By Corina Oliquino

MANILA — Sen. Joel Villanueva quizzed Health Sec. Francisco Duque III on why in seven out of 10 active critical cases, 73 percent failed to get any treatment at medical facilities last August 18 at the Senate Committee of the Whole’s probe into PhilHealth.

The data, released on August 17 by the DoH, also showed nearly half of the persons who died from COVID-19 or 1,286 of 2,861 deaths attributed to the coronavirus were never admitted to hospitals.

“Mas masakit po pag tiningnan natin itong data na ito. Halos kalahati ng mga namatay, 48 percent … ang hindi man lang na-admit sa ospital. Adequate po ba talaga ang ating mga ospital?” Villanueva asked Duque,

Duque responded that the government is still expanding the country’s healthcare systems capacity including the establishment of a 250-bed intermediate facility in Quezon City for mild and asymptomatic patients.

In a statement released by the Senate, Villanueva, who is the co-chair of the inter-agency task force managing the government’s COVID-19 response, also pointed out another set of data where the DoH listed 509 of the 694 active critical cases and 113 of the 489 active severe cases as not being admitted to hospitals.

“I wanted to find out… what explains the fact that among active cases, there are more patients with severe and critical conditions who are not admitted than admitted? Tatlo lang yung possibility. Una: Maaaring walang ospital. Pangalawa: full yung ospital. Pangatlo, natatakot magbayad at ‘di nila alam na ang PhilHealth ay makakatulong sa kanila,”Villanueva asked.

Duque agreed  it is saddening how some severe and critical patients were not  admitted to any hospital, adding, “Pwede siguro makapagbigay kami ng contact number naming para ito po ay ma-follow up.”

Pinoys follow rules but “poverty in space” led to COVID-19 outbreaks

In another report by ABS-CBN News, Sen. Aimee Marcos said Filipinos are not stubborn and blamed “poverty in space” in the continuous spread of COVID-19.

Marcos noted that informal settlers (or squatters) in Metro Manila and Cebu only have an average two square meters of residential space, where social distancing and other minimum health protocols are near to impossible.

“The problem is the great inequity in space for those who are much wealthier and those who are poorer.  Part of poverty and it’s a multi-faceted, multi-dimensional problem — is (scarcity in) space. Hindi lang cash ang kulang, pati lugar,” she said, noting that government should offer opening up auditoriums, stadiums and hotels for public use.

On June 22, Duterte blamed Cebuanos for the rising number of COVID-19 cases in Cebu City, now considered as the new coronavirus hotspot in the country.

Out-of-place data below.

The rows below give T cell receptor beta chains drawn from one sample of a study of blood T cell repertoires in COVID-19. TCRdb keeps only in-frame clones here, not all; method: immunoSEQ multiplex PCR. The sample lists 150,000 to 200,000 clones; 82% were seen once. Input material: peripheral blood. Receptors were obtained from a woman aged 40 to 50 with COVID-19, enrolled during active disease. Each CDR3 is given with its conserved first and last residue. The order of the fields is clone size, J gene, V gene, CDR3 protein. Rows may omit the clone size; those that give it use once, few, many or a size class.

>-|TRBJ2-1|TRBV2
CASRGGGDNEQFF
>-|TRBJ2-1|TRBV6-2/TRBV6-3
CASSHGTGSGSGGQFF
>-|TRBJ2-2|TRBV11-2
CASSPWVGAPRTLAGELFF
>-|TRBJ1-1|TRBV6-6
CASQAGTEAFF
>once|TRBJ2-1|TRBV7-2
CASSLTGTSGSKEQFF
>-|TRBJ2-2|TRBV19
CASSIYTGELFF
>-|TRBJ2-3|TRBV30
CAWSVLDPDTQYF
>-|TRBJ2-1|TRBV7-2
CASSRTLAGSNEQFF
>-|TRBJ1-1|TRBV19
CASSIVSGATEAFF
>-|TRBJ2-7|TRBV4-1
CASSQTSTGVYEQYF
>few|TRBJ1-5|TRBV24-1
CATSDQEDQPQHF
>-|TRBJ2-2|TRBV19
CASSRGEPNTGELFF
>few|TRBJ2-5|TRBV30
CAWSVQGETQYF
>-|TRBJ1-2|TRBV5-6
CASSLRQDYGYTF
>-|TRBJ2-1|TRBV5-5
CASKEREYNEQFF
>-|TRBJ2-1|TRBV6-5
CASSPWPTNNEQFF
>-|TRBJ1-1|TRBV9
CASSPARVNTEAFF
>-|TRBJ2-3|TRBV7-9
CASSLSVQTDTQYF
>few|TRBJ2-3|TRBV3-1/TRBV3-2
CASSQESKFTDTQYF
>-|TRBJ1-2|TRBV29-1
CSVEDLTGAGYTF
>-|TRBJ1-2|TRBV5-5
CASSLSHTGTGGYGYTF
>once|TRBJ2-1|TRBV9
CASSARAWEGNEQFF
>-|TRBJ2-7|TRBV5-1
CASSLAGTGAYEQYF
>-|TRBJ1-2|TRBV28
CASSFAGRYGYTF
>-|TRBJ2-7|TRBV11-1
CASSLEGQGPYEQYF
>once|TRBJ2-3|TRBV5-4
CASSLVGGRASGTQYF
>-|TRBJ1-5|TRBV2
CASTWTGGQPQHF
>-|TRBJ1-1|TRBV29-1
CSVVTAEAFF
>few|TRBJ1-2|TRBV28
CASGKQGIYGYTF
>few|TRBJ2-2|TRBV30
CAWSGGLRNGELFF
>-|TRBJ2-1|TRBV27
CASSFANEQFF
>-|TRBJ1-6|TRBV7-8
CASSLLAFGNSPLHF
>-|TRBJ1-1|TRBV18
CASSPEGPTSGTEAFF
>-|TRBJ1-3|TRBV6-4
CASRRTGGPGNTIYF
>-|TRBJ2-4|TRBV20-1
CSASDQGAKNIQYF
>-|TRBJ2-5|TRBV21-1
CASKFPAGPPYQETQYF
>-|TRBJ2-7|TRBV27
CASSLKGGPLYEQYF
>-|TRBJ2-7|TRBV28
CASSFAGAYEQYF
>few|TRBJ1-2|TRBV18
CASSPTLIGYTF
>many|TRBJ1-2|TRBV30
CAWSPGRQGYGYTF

“If you get sick, sorry. There’s nothing we can do. That’s what Cebuanos do. Why are there more cases? Because you were too confident and too complacent about it. It’s like you ignored it so it happened,” he said, and added that he was going to send Environment Sec. Roy Cimatu to oversee the COVID-19 response in Cebu province.

PH’s huge population a big challenge in curbing the spread of COVID-19

In another report by The Philippine Star, international author Tomas Pueyo in an interview with Presidential Communications Operations Office (PCOO) Sec. Martin Andanar at Radyo Pilipinas last week said the country’s high-density population is one of the main challenges facing the government in  containing COVID-19.

“That is going to be the biggest challenge. You have millions of people working very close to each other. Many of them cannot just stay home because they are going to starve and how do you handle that situation?” Pueyo said, noting the Hammer and Dance strategy in curbing the spread of COVID-19 aims to “control the drastic spread of the infection by confinement or enhanced community quarantine in the Philippine context.”

“The hammer is the very heavy set of measures to stop the economy so that the number of cases that are growing exponentially starts to slow down. Hopefully it goes completely down…reduces the deaths and, more importantly, gives the country time to figure out the second piece, which is the dance,” Pueyo noted.

“In the dance, we replace all these heavy measures — lockdowns and closure of schools and colleges and businesses — and replace them with a set of intelligent measures that can achieve the same goals. But without the same cost,” he added, noting the government should “find everybody who has the virus, find all the contacts and isolate them either at home or somewhere else” if it wants to eliminate COVID-19.

As of August 24, the DoH reported 4,686 new COVID-19 cases to bring the total to 194,252, 13 more deaths and 729 recoveries.

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